Here’s how you can communicate effectively with your loved ones to help rebuild your relationships and foster trust in each other.

Begin With Love

You may have grown to despise addiction and everything it ruined for your friend or family member. However, your loved one is not the disease, meaning that you can still love them despite their past actions. If your loved one is in a drug & alcohol rehab center in Bali, understand there will be some parts of them that are confused, hurt, and disappointed.

Chances are your loved one’s already beating themselves up and you certainly don’t want to beat them down even further with negativity. Instead of using harsh words to ‘wake’ them up, communicate with them through positivity and kind-hearted words. When you begin with love, you set the stage for positive communication which can help build trust and connection between you and your loved one.

Express Forgiveness

Forgiveness doesn’t mean sweeping negative emotions under the rug and moving forward without discussion. Forgiveness means letting go of the resentment and anger that’s built up inside you. Your loved one likely made some serious mistakes and you’re having a difficult time moving on from them. But understand that it wasn’t their full intention to hurt you or break your trust. Addiction can alter a person’s decision-making skills and cause them to perform actions without thinking about the consequences.

When you express forgiveness, you’re opening the door for rebuilding that lost trust. It’s hard to support a loved one throughout their rehabilitation when you’re carrying negative emotions. You deserve the peace of mind and your loved one deserves forgiveness so that both parties can move forward together.

Build their confidence

If you are ready to mend a broken relationship with your loved one, the first thing you should do is to help build up their confidence. Tell them how much you value them and how important they are in your life. Your loved one is experiencing waves of emotions when undergoing rehab and the last thing you want is to add to those conflictions even further.

You can help your loved one overcome those emotions by focusing on their positive qualities and traits. Let them know that you see beyond their addiction and you value their commitment towards rehabilitation. Phrases like “I’m proud of you for doing this” or “I’m happy to see you sober” can instil a sense of confidence in them and position you as a positive force at this stage of their life.

Show your support

Having a strong support system is key to successful rehabilitation. During the early stages of rehab, your loved one may feel lonely and afraid. You can assure them by showing your support throughout the entire process. Remind your loved one that you’re always there for them and that they can reach out to you anytime.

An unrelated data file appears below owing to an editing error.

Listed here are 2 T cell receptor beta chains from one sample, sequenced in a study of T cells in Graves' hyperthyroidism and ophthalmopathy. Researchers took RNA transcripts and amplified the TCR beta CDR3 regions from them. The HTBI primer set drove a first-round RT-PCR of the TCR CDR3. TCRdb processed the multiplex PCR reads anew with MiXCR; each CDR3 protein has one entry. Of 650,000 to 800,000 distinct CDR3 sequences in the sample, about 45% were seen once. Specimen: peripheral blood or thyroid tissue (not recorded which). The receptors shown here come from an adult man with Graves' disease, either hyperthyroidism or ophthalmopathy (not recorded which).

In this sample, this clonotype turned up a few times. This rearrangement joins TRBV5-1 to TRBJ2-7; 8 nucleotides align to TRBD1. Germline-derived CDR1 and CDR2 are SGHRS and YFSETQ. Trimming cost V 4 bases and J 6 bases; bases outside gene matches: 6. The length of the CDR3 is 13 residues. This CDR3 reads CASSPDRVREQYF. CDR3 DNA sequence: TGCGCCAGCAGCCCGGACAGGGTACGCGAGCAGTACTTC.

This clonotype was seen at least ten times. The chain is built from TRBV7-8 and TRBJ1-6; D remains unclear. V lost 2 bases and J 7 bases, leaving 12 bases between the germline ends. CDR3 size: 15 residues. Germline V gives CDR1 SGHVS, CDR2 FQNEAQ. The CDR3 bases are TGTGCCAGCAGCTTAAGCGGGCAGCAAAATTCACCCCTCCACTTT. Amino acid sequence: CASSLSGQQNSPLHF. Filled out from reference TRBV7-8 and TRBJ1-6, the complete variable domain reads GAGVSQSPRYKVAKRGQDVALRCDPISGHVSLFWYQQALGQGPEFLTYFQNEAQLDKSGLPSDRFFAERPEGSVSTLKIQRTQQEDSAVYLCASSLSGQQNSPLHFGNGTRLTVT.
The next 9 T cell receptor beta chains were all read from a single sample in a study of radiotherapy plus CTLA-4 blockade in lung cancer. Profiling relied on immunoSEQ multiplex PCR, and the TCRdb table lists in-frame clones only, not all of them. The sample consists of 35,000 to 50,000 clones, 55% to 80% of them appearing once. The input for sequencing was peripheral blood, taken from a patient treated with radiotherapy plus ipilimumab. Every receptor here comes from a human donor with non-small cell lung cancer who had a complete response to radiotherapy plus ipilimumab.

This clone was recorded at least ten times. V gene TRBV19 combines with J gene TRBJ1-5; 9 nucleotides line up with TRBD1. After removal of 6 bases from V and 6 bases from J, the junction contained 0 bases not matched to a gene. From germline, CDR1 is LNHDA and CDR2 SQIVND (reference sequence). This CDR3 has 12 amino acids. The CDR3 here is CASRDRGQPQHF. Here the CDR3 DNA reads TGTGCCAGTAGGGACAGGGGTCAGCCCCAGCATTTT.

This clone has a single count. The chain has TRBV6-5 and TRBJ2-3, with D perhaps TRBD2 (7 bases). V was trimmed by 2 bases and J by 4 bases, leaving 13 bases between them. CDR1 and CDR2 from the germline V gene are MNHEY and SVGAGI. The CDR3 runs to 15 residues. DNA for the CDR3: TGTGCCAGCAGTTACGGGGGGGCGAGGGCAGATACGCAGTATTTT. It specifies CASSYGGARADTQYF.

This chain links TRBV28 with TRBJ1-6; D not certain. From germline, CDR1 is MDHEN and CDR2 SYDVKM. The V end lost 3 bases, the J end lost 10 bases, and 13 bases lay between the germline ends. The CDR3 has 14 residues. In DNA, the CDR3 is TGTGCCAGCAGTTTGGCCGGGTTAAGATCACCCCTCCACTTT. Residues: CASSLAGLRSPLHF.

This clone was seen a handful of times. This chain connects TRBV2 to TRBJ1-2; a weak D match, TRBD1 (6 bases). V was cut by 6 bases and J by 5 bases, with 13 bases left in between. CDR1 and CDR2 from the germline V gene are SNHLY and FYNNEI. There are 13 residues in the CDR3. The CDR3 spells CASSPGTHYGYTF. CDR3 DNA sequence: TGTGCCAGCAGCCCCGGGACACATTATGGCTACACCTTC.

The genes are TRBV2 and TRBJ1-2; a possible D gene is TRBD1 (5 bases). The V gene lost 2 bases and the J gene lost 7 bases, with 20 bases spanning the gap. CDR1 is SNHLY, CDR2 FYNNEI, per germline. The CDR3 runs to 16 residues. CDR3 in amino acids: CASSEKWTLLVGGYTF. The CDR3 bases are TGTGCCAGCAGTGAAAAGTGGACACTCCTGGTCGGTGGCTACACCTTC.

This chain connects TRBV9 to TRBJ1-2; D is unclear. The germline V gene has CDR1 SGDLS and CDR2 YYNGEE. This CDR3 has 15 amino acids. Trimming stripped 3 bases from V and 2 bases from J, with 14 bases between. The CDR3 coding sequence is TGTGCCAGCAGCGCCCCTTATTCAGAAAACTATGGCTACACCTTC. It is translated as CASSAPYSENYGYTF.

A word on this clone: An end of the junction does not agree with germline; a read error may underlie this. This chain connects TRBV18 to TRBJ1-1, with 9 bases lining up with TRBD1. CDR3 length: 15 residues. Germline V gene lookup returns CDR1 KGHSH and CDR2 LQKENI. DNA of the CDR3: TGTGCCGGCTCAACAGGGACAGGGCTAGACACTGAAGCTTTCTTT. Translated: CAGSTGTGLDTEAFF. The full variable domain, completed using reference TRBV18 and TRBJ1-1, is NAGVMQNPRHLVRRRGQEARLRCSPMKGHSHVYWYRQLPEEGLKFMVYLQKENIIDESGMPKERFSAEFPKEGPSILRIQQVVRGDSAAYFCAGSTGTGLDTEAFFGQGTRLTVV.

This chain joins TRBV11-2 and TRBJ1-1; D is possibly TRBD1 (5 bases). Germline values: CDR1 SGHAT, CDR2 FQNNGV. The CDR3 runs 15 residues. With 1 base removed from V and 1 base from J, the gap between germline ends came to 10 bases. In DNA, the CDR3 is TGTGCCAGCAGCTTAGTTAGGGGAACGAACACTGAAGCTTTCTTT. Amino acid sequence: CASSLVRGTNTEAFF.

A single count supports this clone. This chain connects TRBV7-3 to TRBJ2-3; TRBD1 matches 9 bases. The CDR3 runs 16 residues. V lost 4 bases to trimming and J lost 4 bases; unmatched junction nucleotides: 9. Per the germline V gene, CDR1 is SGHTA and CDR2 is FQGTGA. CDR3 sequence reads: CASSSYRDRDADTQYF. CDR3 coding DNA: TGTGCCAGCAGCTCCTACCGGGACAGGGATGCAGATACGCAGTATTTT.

It’s also crucial that you speak to their treatment counsellors so you can learn more about their rehab journey. Once your loved one has felt your support, they will become more connected with you and they’ll start to trust you even more as they progress with their rehab.

Encourage family counselling

Family influences play a huge role in a person’s chances of successful rehabilitation. This is why having a concrete relationship with family members is crucial for putting your loved one in the best position to succeed. When undergoing rehab, your loved ones receive most of the attention and resources from medical personnel, therapists, and addiction specialists.

Sometimes they can feel overwhelmed by the attention from these people and they may feel a bit uncomfortable opening up about their feelings. With family counselling, you encourage your loved one to open up and communicate better with family members. This can help resolve issues and help with self-reflection as your loved one moves forward with their rehab.

Communicating with your loved one is an important part of their journey to recovery. By following these steps, you can establish a stronger connection with your loved one and help set them up for future success.

It also helps to choose the right rehab facility where your loved one is surrounded by esteemed medical professionals and staff who can make them feel safe and comfortable whilst undergoing rehabilitation. If you’re looking for the best drug rehab in Bali, contact Calm Rehab today and we’ll be happy to hear from you.

Support Addiction Recovery

7 Ways Creativity Can Support Addiction Recovery